On the way to the public safety building, appellant talked with the officer. He told him he was fifteen and that he belonged to a "decathlon" organization. The officer explained that he engaged appellant in conversation primarily to determine his level of understanding, whether he was "street wise" or had "street sense." The officer determined that appellant appeared to understand the questions he posed, that he knew where he was and what he was doing; appellant did not appear to be under the influence of drugs or alcohol.
Walton was deceased at the time of the suppression hearing; his testimony which was offered at the degree of guilt hearing on September 30, 1970, was admitted into evidence. According to Walton, appellant apparently requested to talk with him because he was also black. Appellant was told by Walton to remain silent if he had anything at all to do with Eileen Taylor's murder. Walton also told him if appellant did not do it and knew who did, that if appellant gave him the information, the parties would be arrested. Appellant told Walton that he didn't do it, but he knew who did.
Walton explained that while "appellant did not seem like the brightest boy in the world, . . . he seemed to know what he wanted to say and what he was saying."
After the talk with Walton, appellant admitted raping the victim, but he furnished the name of James Jefferson as her murderer. Appellant was taken to a cell with a bed so that he could get some sleep, although there is no evidence that he slept. Around 8:00 a.m., the first officer who had interviewed appellant went to get him. He was placed in a room alone with James Jefferson, whom police had arrested pursuant to appellant's statement. After approximately 25 minutes, appellant gave an eleven page question-and-answer type statement to police, who typed it as he spoke. Each page was initialed by appellant after he checked it for errors.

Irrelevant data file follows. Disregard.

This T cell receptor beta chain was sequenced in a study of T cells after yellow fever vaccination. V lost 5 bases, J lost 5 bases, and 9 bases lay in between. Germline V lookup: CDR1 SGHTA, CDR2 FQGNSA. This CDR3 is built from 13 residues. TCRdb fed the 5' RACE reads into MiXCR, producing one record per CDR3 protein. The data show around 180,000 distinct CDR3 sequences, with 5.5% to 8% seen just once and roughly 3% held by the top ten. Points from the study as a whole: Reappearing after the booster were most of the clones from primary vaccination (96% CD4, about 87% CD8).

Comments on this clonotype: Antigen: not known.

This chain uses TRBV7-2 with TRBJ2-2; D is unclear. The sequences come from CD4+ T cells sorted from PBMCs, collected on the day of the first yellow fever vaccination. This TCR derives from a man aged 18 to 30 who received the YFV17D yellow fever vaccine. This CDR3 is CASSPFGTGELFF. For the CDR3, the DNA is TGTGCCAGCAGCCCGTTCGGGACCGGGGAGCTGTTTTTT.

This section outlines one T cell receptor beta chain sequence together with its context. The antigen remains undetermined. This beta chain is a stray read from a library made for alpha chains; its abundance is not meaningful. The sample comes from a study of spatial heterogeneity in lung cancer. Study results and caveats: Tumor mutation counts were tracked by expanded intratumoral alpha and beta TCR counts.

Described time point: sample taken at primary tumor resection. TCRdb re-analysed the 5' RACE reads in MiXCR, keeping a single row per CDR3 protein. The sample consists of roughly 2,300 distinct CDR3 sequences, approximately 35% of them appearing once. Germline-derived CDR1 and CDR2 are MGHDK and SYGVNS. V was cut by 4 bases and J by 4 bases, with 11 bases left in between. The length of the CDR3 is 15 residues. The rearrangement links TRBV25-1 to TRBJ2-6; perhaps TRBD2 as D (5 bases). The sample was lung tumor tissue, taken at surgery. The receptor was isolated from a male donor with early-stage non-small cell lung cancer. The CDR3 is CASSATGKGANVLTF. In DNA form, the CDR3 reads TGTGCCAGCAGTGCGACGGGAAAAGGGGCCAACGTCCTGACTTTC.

After the police had interviewed Jefferson and performed tests on his clothing, blood, and hair, they released him, having concluded that he was not involved at all.
The law pertaining to juvenile confessions has been in flux since appellant's confession in 1970 until the present time.
However, it was the change from a totality of the circumstances test to the per se interested adult rule of Commonwealth v. Roane, 459 Pa. 389, 329 A.2d 286 (1974) from which appellant asserts he should benefit. As the court set forth in Commonwealth v. McCutchen, 463 Pa. 90, 343 A.2d 669